Uganda

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Publication
Injectable contraceptives are an increasingly popular method of family planning. They are safe, discrete, highly effective, and generally last for several months.
Every year, hundreds of millions of women in Sub-Sahara Africa travel to their local health clinics to receive regular contraceptive injections. Injectables are popular because they are safe, discrete, highly effective at preventing unintended pregnancy, and last for several months. ...
Expanding contraceptive choices offers the potential to put power into women’s hands said the International Planned Parenthood Federation (IPPF) in reaction to the Sayana Press announcement by Pfizer BD, and the Bill and Melinda Gates Foundation, and CIFF today. IPPF ...
Access to family planning is limited in Uganda and the contraceptive prevalence rate stands at only 30%. In remote communities, the situation is far starker and most women rely on mobile clinics or Village Health Teams (VHT) to manage their ...
*/ /*--> */ /*--> */ Uganda has one of the highest fertility rates in the world, and as a result, it also has one of the most youthful populations - more than half of Ugandans are under the age of ...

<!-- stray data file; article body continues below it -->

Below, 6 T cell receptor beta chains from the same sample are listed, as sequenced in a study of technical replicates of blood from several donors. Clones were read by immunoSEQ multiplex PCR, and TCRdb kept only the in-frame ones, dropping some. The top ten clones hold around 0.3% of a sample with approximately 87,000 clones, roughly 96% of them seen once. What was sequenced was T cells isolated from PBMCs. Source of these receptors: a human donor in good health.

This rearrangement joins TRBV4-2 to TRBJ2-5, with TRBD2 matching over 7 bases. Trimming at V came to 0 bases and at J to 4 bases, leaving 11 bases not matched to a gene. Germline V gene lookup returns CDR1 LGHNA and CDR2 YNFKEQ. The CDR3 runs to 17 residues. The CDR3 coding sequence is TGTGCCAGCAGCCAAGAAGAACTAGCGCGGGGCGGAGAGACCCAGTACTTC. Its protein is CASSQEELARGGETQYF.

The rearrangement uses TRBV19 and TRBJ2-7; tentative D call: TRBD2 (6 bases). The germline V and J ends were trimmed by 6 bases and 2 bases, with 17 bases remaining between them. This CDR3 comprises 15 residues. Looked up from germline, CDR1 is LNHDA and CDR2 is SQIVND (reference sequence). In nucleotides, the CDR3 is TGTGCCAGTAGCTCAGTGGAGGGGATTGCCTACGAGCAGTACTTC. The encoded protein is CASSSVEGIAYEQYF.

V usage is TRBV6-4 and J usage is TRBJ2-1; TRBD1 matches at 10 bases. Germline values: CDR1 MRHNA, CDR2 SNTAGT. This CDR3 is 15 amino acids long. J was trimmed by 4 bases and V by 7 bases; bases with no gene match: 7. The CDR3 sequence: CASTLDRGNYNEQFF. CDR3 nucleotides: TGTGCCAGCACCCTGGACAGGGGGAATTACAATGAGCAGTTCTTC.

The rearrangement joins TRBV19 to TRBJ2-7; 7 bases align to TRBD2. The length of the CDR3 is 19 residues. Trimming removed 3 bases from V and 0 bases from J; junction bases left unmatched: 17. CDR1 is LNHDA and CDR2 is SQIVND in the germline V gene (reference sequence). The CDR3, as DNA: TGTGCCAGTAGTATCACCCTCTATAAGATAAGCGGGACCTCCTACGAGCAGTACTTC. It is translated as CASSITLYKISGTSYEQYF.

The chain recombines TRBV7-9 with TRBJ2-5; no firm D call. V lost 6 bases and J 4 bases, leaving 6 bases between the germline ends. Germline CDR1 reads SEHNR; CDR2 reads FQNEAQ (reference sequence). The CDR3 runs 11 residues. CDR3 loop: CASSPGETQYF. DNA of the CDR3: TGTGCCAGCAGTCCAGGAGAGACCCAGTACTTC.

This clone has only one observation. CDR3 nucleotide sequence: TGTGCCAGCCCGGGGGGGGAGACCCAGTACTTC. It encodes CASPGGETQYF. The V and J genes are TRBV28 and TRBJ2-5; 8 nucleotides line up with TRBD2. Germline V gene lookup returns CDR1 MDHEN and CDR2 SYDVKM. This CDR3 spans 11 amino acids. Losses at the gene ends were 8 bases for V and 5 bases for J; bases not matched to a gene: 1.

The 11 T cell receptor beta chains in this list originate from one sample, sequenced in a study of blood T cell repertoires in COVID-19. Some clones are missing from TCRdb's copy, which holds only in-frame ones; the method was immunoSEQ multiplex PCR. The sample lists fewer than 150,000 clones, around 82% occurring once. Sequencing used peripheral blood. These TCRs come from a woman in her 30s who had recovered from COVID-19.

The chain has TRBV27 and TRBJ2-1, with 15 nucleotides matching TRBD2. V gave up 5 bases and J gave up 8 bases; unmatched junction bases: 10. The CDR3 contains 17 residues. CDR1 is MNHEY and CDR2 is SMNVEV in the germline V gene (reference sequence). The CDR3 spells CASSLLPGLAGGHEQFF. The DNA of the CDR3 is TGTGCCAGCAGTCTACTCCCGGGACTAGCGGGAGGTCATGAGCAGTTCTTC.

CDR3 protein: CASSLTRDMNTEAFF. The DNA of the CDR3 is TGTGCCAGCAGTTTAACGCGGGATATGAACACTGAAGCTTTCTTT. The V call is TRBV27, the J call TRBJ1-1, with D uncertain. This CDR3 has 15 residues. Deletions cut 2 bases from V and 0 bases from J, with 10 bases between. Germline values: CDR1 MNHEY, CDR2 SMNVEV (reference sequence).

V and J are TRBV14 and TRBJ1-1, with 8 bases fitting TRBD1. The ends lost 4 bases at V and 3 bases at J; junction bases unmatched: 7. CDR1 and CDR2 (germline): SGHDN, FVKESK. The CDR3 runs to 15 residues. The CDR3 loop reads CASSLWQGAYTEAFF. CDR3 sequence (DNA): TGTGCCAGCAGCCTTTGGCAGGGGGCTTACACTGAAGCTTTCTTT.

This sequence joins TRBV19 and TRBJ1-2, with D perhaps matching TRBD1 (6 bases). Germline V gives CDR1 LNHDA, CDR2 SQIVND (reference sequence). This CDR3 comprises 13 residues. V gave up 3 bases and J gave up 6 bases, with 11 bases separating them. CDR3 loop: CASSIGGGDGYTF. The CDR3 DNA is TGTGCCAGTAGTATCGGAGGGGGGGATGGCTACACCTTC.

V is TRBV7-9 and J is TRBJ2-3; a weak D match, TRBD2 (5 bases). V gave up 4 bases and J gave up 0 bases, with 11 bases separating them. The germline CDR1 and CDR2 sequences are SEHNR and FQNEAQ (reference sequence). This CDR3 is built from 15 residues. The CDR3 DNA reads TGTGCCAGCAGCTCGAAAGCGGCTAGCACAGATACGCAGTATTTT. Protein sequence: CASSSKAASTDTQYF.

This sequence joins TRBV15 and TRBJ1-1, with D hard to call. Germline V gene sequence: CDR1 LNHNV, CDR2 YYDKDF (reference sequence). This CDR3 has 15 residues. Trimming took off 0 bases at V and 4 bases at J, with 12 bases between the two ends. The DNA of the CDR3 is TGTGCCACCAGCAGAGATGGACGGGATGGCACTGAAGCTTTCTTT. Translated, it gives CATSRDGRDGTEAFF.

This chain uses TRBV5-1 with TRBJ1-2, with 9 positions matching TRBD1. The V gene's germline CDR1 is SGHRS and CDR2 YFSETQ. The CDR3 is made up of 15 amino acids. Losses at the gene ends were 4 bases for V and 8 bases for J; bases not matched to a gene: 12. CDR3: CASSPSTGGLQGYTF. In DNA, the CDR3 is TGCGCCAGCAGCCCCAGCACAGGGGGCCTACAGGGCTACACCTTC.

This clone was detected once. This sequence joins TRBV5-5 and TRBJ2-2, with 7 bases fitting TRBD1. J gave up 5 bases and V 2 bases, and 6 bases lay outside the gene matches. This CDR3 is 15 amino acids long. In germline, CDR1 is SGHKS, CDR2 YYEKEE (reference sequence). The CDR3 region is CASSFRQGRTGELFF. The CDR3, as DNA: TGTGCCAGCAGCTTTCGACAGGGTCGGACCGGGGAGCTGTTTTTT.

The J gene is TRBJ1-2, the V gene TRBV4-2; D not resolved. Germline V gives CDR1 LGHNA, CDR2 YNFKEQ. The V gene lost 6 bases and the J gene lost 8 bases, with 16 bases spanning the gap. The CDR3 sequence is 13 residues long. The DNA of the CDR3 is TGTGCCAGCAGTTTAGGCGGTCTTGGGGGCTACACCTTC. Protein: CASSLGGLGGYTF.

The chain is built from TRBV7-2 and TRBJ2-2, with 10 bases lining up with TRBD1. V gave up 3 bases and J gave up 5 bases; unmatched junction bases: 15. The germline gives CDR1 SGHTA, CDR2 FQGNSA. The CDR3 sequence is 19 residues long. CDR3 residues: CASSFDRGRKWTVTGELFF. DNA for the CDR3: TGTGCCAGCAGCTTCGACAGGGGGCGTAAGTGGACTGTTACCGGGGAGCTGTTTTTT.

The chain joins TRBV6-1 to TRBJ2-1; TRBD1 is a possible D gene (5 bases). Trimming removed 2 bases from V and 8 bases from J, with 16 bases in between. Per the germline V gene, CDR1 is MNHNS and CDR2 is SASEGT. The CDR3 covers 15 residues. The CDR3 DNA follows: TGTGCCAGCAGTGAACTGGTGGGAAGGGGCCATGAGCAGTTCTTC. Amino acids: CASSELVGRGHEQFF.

The Ugandan President Yoweri Museveni has signed the long awaited National Population Council bill last week as a sign of commitment to increase support for family planning and reproductive health issues in the country. International Planned Parenthood Federation (IPPF), Member ...
Resource type
Publication
This roadmap shows how one IPPF Member Association used its expertise, partners and influence to mobilize government funds for reproductive health supplies.
This is just one small example of IPPF's advocacy success. The World Bank allocated $20 million over 5 years, out of a $135 million loan. This is for the supply of reproductive health commodities such as condoms, contraceptive pills and ...